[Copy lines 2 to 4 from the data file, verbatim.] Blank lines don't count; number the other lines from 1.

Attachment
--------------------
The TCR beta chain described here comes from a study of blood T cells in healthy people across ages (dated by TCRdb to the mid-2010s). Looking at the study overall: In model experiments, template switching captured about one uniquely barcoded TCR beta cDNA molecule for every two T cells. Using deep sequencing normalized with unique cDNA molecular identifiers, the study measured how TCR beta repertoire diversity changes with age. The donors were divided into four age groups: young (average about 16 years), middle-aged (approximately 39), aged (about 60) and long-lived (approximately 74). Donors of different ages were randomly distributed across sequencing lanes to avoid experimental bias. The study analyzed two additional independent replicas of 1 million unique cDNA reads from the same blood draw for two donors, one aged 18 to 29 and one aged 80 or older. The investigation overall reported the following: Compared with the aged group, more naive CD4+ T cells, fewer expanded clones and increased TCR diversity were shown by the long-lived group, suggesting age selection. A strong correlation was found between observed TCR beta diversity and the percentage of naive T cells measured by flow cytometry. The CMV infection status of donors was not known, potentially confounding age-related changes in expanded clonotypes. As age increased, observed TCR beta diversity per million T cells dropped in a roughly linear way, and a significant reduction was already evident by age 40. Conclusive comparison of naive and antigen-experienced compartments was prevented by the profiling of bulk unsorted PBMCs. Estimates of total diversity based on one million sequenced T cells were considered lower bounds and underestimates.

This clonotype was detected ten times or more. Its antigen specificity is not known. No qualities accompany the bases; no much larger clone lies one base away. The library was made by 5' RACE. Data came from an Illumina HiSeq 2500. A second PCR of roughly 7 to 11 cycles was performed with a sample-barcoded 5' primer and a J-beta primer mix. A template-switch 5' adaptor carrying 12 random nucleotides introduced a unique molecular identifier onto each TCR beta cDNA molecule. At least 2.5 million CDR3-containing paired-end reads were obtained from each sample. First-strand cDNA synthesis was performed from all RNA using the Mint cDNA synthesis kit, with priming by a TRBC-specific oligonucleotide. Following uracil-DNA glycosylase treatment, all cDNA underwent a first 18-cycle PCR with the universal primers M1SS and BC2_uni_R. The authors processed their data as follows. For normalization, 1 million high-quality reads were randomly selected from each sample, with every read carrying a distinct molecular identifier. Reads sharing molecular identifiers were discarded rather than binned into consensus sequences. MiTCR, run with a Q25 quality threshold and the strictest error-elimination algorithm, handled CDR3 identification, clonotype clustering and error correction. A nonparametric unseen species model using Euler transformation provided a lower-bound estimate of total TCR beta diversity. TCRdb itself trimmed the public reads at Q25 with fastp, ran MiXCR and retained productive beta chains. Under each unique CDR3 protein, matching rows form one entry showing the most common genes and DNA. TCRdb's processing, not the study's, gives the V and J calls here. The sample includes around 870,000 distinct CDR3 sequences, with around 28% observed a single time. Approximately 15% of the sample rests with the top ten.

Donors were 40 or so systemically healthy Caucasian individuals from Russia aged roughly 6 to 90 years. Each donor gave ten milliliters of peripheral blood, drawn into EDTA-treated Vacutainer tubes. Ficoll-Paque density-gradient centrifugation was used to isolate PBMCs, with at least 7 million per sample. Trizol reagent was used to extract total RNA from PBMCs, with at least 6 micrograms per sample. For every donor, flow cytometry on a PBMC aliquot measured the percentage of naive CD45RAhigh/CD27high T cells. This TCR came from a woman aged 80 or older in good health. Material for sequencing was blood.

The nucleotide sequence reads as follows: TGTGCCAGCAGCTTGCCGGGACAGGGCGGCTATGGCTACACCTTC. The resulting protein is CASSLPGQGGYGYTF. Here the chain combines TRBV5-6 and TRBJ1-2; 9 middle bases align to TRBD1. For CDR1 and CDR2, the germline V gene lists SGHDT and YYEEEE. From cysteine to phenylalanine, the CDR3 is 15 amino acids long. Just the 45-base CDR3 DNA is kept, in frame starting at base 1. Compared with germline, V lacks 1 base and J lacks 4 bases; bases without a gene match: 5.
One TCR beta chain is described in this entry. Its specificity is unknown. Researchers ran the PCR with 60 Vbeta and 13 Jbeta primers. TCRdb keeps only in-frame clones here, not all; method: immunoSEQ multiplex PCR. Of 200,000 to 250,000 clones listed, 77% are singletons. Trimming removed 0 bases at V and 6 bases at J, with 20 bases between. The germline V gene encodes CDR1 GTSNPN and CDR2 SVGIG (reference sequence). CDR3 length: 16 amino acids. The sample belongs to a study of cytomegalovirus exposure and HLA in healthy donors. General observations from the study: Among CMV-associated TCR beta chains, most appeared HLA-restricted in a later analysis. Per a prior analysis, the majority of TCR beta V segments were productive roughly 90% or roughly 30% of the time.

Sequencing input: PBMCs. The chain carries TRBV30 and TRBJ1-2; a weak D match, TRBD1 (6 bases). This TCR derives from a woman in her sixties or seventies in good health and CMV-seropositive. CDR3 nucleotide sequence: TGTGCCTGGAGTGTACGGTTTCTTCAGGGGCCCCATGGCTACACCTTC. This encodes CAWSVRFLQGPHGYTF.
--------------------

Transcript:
This clonotype was detected ten times or more. Its antigen specificity is not known. No qualities accompany the bases; no much larger clone lies one base away. The library was made by 5' RACE. Data came from an Illumina HiSeq 2500. A second PCR of roughly 7 to 11 cycles was performed with a sample-barcoded 5' primer and a J-beta primer mix. A template-switch 5' adaptor carrying 12 random nucleotides introduced a unique molecular identifier onto each TCR beta cDNA molecule. At least 2.5 million CDR3-containing paired-end reads were obtained from each sample. First-strand cDNA synthesis was performed from all RNA using the Mint cDNA synthesis kit, with priming by a TRBC-specific oligonucleotide. Following uracil-DNA glycosylase treatment, all cDNA underwent a first 18-cycle PCR with the universal primers M1SS and BC2_uni_R. The authors processed their data as follows. For normalization, 1 million high-quality reads were randomly selected from each sample, with every read carrying a distinct molecular identifier. Reads sharing molecular identifiers were discarded rather than binned into consensus sequences. MiTCR, run with a Q25 quality threshold and the strictest error-elimination algorithm, handled CDR3 identification, clonotype clustering and error correction. A nonparametric unseen species model using Euler transformation provided a lower-bound estimate of total TCR beta diversity. TCRdb itself trimmed the public reads at Q25 with fastp, ran MiXCR and retained productive beta chains. Under each unique CDR3 protein, matching rows form one entry showing the most common genes and DNA. TCRdb's processing, not the study's, gives the V and J calls here. The sample includes around 870,000 distinct CDR3 sequences, with around 28% observed a single time. Approximately 15% of the sample rests with the top ten.

Donors were 40 or so systemically healthy Caucasian individuals from Russia aged roughly 6 to 90 years. Each donor gave ten milliliters of peripheral blood, drawn into EDTA-treated Vacutainer tubes. Ficoll-Paque density-gradient centrifugation was used to isolate PBMCs, with at least 7 million per sample. Trizol reagent was used to extract total RNA from PBMCs, with at least 6 micrograms per sample. For every donor, flow cytometry on a PBMC aliquot measured the percentage of naive CD45RAhigh/CD27high T cells. This TCR came from a woman aged 80 or older in good health. Material for sequencing was blood.

The nucleotide sequence reads as follows: TGTGCCAGCAGCTTGCCGGGACAGGGCGGCTATGGCTACACCTTC. The resulting protein is CASSLPGQGGYGYTF. Here the chain combines TRBV5-6 and TRBJ1-2; 9 middle bases align to TRBD1. For CDR1 and CDR2, the germline V gene lists SGHDT and YYEEEE. From cysteine to phenylalanine, the CDR3 is 15 amino acids long. Just the 45-base CDR3 DNA is kept, in frame starting at base 1. Compared with germline, V lacks 1 base and J lacks 4 bases; bases without a gene match: 5.